Archaeology of the Americas

Feeding Stonehenge – a view from the laboratory

Large pottery sherd from Durrington Walls

So, today is another day of laboratory work for me. I work as a research associate in the BioArCh group at the Department of Archaeology, University of York. I am part of a large team of archaeologists working on the AHRC funded Feeding Stonehenge project, which is investigating the provisioning and consumption patterns of people who lived at Neolithic Durrington Walls – the settlement site associated with the construction of Stonehenge. My role in the project is to analyse the distinctive Grooved Ware pottery for food residues and to see if there were differences in the types of food products that were being consumed by different households, and to see whether certain animals were selected for feasting. I have already looked at over 300 individual pottery sherds, and today I’ll be analysing another 10-20. I’ll also be supervising undergraduate students who have recently started their dissertation projects, working on pottery from other archaeological sites. One student is carrying out work on modern reference pottery that has been used to cook and process marine animals. The results from these experimental studies can be used to help us interpret what we find in archaeological pottery. The day starts off by coming into the lab and switching on the kit in the fume hood – we have to heat the samples to 70 degrees so I have to do this first so it gets up to the right temperature. Then it’s time for the first coffee of the day….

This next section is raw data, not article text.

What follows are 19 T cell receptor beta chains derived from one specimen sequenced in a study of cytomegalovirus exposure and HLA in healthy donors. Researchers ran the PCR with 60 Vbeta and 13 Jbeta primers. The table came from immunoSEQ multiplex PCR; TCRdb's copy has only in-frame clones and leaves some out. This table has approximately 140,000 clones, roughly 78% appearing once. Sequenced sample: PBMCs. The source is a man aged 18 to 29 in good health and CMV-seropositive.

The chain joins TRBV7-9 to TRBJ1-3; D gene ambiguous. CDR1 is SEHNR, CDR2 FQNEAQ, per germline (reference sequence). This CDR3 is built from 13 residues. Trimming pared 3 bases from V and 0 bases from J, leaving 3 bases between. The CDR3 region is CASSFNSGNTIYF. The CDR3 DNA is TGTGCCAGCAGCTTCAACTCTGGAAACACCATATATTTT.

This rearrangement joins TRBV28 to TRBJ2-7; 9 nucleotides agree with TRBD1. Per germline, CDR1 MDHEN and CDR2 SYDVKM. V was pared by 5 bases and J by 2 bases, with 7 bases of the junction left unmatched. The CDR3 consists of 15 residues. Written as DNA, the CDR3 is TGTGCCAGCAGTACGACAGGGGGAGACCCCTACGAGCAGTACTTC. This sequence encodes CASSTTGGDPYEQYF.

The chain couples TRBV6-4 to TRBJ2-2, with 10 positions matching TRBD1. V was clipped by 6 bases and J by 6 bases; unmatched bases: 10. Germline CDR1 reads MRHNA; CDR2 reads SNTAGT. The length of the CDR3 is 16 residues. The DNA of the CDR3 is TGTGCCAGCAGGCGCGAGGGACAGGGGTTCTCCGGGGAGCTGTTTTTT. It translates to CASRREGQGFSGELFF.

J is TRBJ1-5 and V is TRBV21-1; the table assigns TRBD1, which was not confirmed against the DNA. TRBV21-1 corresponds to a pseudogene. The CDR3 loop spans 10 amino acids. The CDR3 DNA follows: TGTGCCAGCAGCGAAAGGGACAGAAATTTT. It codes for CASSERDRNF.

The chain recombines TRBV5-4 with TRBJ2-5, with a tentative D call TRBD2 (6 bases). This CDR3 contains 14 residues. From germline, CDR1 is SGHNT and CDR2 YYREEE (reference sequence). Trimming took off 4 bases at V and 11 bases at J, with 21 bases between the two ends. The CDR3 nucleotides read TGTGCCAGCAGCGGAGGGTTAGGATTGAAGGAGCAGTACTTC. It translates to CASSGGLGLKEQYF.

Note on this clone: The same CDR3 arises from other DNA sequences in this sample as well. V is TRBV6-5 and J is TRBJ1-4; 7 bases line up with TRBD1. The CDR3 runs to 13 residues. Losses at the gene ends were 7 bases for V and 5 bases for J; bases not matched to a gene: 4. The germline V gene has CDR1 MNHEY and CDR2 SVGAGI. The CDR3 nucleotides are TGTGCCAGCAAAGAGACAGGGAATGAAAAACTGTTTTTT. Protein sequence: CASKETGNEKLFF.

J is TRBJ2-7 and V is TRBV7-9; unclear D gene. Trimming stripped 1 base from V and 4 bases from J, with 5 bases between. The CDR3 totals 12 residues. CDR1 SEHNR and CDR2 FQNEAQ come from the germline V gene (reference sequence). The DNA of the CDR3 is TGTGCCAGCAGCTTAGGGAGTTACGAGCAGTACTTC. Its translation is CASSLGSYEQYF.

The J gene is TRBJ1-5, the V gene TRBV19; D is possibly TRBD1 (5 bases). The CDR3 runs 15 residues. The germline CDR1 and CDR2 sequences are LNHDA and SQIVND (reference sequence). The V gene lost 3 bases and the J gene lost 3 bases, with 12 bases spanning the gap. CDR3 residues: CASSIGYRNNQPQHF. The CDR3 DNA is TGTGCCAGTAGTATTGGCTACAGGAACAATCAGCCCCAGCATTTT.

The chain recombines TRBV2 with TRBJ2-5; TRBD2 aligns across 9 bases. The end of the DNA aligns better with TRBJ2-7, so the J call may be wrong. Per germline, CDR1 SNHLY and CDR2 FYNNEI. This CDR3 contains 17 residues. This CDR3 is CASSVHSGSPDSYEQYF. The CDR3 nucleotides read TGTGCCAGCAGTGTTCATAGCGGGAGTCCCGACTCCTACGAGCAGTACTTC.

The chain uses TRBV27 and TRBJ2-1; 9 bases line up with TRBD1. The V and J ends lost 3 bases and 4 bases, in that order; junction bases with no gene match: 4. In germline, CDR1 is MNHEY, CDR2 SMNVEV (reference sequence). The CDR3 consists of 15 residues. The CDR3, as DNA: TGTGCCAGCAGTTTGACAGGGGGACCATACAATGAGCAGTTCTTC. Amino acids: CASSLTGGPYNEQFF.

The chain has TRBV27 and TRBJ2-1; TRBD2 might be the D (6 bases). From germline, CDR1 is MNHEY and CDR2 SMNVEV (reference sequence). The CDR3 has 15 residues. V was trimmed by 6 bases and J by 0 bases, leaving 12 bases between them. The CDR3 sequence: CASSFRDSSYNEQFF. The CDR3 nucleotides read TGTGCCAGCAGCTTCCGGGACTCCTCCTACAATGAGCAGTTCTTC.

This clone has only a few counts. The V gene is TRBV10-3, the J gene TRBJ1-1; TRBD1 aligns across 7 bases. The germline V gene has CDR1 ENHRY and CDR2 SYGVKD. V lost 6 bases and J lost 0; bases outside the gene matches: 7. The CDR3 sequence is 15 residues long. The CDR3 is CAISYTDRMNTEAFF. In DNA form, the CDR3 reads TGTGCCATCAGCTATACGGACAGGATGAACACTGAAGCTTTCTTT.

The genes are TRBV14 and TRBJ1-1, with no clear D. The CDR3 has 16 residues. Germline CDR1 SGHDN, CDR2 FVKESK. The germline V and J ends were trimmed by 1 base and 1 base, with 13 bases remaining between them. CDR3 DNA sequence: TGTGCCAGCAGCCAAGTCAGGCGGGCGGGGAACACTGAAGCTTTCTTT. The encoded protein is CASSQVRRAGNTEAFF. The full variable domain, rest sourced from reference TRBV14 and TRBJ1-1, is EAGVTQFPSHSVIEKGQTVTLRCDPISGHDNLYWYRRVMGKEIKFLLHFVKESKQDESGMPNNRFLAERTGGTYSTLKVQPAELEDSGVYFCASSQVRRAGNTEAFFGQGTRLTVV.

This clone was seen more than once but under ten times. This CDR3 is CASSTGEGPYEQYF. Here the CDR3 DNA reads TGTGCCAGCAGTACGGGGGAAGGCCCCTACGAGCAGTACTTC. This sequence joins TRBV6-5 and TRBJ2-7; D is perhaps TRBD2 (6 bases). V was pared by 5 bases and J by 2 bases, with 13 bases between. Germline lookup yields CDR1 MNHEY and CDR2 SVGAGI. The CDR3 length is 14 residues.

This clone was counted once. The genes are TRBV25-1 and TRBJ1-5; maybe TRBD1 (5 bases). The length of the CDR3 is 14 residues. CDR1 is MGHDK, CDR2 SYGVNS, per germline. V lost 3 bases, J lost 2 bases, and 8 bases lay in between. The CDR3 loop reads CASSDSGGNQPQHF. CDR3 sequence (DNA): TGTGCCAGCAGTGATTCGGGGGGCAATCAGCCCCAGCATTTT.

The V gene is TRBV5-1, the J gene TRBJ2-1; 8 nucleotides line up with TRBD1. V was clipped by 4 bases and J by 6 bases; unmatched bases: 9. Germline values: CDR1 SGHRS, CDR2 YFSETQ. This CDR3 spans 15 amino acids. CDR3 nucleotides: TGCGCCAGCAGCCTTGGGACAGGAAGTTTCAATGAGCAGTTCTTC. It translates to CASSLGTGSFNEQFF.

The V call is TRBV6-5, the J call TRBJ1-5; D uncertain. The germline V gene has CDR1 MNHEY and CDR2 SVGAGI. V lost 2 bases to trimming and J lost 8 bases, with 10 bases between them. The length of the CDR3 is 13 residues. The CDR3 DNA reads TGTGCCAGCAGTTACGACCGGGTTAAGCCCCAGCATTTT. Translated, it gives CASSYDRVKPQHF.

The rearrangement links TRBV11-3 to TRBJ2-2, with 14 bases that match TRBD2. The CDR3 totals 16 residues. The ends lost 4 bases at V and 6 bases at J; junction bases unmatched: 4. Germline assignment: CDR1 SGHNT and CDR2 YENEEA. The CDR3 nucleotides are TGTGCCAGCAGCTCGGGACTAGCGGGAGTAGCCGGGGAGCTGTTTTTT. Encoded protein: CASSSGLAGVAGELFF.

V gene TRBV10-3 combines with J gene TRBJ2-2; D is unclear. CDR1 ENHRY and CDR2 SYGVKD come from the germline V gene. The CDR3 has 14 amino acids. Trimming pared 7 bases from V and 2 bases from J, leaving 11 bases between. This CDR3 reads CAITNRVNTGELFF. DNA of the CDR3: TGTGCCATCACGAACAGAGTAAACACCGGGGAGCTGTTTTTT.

A Day in the Life of Tuzusai

Tuzusai is an Iron Age site in southeastern Kazakhstan that dates from 400 BC to AD 100.   Our 2012 field season began in early June.  Now one month into our excavations with local workers, we have discovered a house platform and its associated living surface.  In the two weeks a series of smashed storage vessels, jars and cooking vessels have been uncovered on the mud brick platform.  This is the first intact mud brick dwelling on the upper levels found, since large portions of the site have been destroyed by ploughing and re-surfacing, some which took place during the 1960s with the construction of the Big Almatinsky Canal.  Twelve burial kurgans (Iron Age burial mounds) were destroyed.